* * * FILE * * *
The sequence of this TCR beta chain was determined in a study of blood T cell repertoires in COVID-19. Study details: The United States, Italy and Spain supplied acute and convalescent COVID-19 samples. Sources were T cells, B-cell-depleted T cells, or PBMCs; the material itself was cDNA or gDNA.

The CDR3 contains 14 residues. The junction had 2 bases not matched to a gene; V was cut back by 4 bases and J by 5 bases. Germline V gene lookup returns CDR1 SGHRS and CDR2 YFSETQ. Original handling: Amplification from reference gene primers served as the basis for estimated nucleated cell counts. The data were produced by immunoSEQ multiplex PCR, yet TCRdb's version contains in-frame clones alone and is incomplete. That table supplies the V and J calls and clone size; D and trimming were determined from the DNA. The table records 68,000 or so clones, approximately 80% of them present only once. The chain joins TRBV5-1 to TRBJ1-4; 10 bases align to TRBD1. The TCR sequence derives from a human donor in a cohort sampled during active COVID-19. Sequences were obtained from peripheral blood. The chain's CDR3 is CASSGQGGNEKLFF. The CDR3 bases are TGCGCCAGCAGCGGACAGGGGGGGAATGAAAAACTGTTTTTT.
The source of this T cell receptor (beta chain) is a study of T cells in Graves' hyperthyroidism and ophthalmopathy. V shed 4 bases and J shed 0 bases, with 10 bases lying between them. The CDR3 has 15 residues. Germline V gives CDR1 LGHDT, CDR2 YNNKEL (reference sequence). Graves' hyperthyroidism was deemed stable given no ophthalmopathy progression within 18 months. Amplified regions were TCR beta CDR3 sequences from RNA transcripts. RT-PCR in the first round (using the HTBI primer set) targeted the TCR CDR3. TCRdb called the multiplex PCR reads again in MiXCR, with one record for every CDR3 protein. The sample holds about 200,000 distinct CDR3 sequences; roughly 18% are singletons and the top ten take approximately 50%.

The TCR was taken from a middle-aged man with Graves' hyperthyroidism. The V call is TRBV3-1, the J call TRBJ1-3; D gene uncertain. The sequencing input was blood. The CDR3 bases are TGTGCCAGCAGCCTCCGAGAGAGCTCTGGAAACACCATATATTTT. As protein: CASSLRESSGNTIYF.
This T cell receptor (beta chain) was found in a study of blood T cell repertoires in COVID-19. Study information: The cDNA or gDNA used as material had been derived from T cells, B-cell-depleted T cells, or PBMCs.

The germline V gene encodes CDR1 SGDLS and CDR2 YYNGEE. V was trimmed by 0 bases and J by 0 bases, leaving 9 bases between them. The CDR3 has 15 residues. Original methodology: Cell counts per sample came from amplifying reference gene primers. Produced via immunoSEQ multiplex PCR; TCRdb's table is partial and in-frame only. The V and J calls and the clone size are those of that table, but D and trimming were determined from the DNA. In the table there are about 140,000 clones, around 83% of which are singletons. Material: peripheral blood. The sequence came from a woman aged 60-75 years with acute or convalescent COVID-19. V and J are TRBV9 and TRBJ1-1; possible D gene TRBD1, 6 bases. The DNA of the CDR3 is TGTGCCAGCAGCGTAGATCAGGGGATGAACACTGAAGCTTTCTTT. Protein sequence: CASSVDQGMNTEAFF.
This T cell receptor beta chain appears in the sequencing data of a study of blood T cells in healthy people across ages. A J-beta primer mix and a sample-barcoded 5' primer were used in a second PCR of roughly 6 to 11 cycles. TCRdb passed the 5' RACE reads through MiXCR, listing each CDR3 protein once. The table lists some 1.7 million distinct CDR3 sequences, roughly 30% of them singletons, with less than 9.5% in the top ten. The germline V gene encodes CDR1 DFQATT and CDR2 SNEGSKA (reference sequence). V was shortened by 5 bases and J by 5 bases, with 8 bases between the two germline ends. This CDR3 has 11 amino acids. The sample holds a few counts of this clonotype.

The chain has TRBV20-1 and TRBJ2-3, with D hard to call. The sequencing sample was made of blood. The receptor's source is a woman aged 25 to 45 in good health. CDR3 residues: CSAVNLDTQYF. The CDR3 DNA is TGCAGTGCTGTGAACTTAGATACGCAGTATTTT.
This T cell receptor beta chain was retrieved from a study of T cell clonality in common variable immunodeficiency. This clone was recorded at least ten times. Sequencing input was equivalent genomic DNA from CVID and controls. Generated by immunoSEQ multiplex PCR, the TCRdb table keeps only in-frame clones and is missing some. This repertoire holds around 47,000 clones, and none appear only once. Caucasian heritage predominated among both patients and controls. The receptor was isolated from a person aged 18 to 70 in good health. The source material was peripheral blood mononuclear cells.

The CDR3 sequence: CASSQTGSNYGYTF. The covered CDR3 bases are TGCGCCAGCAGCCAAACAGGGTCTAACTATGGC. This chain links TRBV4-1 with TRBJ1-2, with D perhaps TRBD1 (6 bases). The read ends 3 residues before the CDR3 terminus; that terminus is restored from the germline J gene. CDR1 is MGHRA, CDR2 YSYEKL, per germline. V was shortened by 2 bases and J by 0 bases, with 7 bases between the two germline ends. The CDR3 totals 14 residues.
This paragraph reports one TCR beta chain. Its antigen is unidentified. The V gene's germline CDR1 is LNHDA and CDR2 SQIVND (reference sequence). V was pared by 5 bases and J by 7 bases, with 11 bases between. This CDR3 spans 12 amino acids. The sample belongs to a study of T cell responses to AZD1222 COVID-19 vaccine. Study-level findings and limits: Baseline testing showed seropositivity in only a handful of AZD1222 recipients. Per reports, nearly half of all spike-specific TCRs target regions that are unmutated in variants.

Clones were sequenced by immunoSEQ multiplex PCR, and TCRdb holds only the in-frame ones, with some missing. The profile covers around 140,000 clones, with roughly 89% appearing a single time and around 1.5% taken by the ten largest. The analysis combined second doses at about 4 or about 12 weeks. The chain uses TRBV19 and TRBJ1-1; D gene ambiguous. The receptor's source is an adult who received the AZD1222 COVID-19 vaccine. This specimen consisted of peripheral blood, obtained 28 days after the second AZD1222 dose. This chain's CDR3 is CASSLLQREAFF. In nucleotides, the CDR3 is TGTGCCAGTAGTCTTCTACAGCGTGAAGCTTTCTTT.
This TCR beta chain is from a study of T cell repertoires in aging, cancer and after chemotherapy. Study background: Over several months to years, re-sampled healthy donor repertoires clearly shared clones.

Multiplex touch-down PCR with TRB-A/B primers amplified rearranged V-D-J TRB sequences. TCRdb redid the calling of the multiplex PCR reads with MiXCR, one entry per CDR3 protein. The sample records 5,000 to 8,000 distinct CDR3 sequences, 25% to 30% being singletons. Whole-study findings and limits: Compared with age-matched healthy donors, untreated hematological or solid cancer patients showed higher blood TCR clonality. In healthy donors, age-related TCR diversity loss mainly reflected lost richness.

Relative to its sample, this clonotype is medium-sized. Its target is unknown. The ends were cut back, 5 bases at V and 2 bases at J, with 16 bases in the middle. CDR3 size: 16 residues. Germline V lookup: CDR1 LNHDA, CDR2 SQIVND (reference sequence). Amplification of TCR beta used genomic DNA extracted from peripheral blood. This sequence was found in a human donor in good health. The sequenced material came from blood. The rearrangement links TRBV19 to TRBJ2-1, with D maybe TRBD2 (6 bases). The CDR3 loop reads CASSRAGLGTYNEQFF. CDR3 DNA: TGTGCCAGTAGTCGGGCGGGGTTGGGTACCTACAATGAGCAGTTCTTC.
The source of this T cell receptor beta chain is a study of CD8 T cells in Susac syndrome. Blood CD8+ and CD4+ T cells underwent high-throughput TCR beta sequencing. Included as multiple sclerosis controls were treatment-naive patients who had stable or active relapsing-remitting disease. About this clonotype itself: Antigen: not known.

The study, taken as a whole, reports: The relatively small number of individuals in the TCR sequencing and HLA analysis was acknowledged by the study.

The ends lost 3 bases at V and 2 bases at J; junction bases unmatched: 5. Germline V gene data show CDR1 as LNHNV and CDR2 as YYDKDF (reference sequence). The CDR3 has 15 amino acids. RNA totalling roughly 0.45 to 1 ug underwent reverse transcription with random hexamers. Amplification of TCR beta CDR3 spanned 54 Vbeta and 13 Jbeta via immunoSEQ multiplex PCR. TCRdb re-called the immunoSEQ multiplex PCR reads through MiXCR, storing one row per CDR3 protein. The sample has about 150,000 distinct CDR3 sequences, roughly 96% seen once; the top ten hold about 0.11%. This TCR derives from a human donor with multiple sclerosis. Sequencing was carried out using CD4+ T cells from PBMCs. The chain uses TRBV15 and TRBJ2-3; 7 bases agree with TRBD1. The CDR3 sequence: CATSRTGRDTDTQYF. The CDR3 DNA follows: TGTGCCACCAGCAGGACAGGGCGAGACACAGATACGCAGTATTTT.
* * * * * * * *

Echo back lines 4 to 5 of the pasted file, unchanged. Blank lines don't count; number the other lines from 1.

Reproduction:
The TCR was taken from a middle-aged man with Graves' hyperthyroidism. The V call is TRBV3-1, the J call TRBJ1-3; D gene uncertain. The sequencing input was blood. The CDR3 bases are TGTGCCAGCAGCCTCCGAGAGAGCTCTGGAAACACCATATATTTT. As protein: CASSLRESSGNTIYF.
This T cell receptor (beta chain) was found in a study of blood T cell repertoires in COVID-19. Study information: The cDNA or gDNA used as material had been derived from T cells, B-cell-depleted T cells, or PBMCs.